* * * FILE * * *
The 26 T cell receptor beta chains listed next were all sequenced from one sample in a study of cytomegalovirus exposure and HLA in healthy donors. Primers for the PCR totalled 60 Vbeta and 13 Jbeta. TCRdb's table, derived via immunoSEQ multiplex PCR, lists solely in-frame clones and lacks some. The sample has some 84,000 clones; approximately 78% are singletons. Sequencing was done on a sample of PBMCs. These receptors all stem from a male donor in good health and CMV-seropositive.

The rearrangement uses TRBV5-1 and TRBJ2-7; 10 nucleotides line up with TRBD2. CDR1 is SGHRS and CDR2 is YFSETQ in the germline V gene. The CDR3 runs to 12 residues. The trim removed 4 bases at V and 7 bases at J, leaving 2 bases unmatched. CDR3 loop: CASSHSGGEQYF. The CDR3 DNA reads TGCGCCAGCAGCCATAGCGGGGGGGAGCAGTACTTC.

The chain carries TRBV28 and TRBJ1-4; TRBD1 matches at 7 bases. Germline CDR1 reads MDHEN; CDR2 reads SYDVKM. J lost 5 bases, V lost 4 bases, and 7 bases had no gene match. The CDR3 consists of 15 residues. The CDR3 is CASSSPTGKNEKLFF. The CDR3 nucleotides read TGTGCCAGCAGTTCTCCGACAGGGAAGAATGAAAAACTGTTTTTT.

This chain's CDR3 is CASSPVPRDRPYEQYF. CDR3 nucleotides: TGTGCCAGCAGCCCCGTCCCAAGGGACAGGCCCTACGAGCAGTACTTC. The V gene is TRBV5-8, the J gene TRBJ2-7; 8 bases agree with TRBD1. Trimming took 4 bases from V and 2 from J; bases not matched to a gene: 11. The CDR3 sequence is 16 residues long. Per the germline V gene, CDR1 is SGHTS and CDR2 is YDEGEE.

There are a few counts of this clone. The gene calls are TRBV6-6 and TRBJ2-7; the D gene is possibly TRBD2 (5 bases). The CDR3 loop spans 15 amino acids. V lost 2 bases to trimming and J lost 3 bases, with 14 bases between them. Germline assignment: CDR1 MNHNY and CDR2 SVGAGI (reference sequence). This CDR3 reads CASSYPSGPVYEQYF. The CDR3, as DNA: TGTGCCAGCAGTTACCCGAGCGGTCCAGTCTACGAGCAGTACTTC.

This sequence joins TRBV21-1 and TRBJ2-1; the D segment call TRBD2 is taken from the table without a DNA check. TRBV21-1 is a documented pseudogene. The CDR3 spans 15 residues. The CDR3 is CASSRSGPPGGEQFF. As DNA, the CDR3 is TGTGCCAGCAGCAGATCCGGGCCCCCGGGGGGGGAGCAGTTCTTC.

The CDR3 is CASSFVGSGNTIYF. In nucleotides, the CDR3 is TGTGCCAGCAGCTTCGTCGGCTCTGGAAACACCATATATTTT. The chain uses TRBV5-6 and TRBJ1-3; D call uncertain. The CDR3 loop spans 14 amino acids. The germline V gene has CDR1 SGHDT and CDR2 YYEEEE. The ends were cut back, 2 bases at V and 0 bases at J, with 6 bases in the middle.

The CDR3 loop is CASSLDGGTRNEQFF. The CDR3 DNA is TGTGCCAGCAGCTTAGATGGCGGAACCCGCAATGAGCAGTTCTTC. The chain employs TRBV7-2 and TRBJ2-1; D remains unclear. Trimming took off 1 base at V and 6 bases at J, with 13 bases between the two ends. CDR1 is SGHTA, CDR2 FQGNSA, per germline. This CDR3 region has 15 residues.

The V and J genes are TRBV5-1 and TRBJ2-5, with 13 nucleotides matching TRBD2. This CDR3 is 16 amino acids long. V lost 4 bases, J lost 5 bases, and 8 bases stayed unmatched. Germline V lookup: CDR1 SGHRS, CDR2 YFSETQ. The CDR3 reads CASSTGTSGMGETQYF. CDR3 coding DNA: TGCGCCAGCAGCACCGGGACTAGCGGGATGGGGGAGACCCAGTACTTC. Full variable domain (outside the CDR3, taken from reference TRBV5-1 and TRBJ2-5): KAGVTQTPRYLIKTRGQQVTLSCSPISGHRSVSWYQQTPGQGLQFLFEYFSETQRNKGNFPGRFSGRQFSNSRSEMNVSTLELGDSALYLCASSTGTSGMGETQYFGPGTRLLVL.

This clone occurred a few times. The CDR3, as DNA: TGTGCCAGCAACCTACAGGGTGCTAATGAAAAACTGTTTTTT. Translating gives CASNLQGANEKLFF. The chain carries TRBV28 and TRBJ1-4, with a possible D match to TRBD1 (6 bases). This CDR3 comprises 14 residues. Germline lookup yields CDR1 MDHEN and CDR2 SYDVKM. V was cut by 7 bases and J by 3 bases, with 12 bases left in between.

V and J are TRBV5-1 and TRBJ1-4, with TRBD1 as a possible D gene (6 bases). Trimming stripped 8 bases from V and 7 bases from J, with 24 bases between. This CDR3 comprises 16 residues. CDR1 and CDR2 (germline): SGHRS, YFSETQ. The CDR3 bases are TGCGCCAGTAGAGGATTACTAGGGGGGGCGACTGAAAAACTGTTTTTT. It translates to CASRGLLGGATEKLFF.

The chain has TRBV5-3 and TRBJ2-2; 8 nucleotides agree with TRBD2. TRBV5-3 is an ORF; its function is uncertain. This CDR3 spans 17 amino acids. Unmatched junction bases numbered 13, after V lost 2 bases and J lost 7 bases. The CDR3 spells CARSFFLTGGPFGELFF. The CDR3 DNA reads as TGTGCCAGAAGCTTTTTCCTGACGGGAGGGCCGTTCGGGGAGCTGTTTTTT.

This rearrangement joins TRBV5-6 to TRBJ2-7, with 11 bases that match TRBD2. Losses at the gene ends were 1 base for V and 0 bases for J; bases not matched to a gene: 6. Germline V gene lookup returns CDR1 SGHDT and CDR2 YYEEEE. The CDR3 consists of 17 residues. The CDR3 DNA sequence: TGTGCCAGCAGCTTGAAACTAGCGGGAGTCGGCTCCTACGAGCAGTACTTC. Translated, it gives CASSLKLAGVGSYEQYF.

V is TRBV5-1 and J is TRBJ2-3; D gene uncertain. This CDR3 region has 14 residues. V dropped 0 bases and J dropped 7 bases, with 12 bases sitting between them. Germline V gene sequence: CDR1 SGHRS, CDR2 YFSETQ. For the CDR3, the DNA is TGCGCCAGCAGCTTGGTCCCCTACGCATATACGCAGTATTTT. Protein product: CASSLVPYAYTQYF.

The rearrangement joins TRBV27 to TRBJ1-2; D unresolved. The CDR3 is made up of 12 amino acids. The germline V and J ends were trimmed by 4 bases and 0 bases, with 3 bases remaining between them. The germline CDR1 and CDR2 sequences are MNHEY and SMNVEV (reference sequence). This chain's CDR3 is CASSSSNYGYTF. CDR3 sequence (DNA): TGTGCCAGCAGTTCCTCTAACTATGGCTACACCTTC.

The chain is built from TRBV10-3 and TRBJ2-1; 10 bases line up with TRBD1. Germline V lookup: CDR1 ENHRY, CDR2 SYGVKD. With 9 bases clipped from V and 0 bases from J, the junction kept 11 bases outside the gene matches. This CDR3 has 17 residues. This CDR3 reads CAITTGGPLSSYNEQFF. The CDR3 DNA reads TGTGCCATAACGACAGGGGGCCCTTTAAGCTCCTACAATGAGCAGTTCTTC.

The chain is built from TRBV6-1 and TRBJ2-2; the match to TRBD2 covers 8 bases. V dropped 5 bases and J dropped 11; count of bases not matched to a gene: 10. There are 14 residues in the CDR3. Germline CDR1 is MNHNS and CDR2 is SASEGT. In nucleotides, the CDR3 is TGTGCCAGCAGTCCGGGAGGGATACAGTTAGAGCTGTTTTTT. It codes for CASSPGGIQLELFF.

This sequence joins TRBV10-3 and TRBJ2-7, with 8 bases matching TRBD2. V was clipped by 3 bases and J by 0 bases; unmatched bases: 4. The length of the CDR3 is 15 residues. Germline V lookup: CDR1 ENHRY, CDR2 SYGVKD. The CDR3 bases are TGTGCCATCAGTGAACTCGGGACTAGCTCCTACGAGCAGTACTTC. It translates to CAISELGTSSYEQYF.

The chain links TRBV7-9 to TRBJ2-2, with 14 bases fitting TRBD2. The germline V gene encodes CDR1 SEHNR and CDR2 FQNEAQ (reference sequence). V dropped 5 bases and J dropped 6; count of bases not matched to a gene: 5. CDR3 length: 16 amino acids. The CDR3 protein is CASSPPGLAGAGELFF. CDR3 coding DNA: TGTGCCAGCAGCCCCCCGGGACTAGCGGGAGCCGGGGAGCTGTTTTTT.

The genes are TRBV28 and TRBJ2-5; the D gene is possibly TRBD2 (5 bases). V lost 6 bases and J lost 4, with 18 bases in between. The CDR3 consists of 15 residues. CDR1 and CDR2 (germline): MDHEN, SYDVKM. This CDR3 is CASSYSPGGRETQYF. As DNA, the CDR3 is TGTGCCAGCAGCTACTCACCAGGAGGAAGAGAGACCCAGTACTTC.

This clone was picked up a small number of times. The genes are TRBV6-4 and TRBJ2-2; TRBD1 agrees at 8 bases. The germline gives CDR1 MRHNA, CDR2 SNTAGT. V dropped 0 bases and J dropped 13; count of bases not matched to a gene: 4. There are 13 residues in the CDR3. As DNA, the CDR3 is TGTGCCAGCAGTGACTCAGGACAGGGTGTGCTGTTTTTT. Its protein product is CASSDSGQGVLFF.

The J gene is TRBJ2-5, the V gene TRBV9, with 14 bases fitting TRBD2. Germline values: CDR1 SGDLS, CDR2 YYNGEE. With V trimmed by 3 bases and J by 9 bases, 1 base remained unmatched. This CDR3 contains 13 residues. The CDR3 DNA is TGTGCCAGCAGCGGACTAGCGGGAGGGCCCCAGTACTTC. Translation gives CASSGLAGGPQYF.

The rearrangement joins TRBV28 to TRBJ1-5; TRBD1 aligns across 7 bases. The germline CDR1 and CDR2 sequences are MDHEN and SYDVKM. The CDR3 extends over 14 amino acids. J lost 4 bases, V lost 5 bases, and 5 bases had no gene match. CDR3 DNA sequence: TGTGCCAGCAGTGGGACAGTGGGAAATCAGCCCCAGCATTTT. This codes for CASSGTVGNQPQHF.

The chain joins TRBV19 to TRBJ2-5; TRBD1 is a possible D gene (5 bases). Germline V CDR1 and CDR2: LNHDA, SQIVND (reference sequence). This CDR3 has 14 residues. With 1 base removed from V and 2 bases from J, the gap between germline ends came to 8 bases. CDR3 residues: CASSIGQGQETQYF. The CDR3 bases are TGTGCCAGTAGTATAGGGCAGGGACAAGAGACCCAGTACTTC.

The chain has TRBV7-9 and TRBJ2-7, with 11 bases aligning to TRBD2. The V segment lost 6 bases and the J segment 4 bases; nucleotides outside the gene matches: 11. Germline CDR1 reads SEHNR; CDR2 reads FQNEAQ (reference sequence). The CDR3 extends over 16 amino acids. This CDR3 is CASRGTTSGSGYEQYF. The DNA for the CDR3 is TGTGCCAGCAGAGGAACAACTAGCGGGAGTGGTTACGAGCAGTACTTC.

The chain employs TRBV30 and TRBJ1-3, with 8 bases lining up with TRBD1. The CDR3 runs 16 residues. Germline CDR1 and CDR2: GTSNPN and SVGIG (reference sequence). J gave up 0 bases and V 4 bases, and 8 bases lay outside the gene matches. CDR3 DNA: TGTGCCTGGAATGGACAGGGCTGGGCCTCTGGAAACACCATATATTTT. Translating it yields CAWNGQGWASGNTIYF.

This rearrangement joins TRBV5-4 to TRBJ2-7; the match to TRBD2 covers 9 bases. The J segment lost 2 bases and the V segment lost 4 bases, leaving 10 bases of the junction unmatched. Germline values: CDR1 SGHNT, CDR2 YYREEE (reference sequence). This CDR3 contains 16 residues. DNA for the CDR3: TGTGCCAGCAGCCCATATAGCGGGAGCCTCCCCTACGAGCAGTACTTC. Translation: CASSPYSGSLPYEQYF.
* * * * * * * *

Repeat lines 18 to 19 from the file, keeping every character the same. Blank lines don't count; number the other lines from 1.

This sequence joins TRBV10-3 and TRBJ2-7, with 8 bases matching TRBD2. V was clipped by 3 bases and J by 0 bases; unmatched bases: 4. The length of the CDR3 is 15 residues. Germline V lookup: CDR1 ENHRY, CDR2 SYGVKD. The CDR3 bases are TGTGCCATCAGTGAACTCGGGACTAGCTCCTACGAGCAGTACTTC. It translates to CAISELGTSSYEQYF.

The chain links TRBV7-9 to TRBJ2-2, with 14 bases fitting TRBD2. The germline V gene encodes CDR1 SEHNR and CDR2 FQNEAQ (reference sequence). V dropped 5 bases and J dropped 6; count of bases not matched to a gene: 5. CDR3 length: 16 amino acids. The CDR3 protein is CASSPPGLAGAGELFF. CDR3 coding DNA: TGTGCCAGCAGCCCCCCGGGACTAGCGGGAGCCGGGGAGCTGTTTTTT.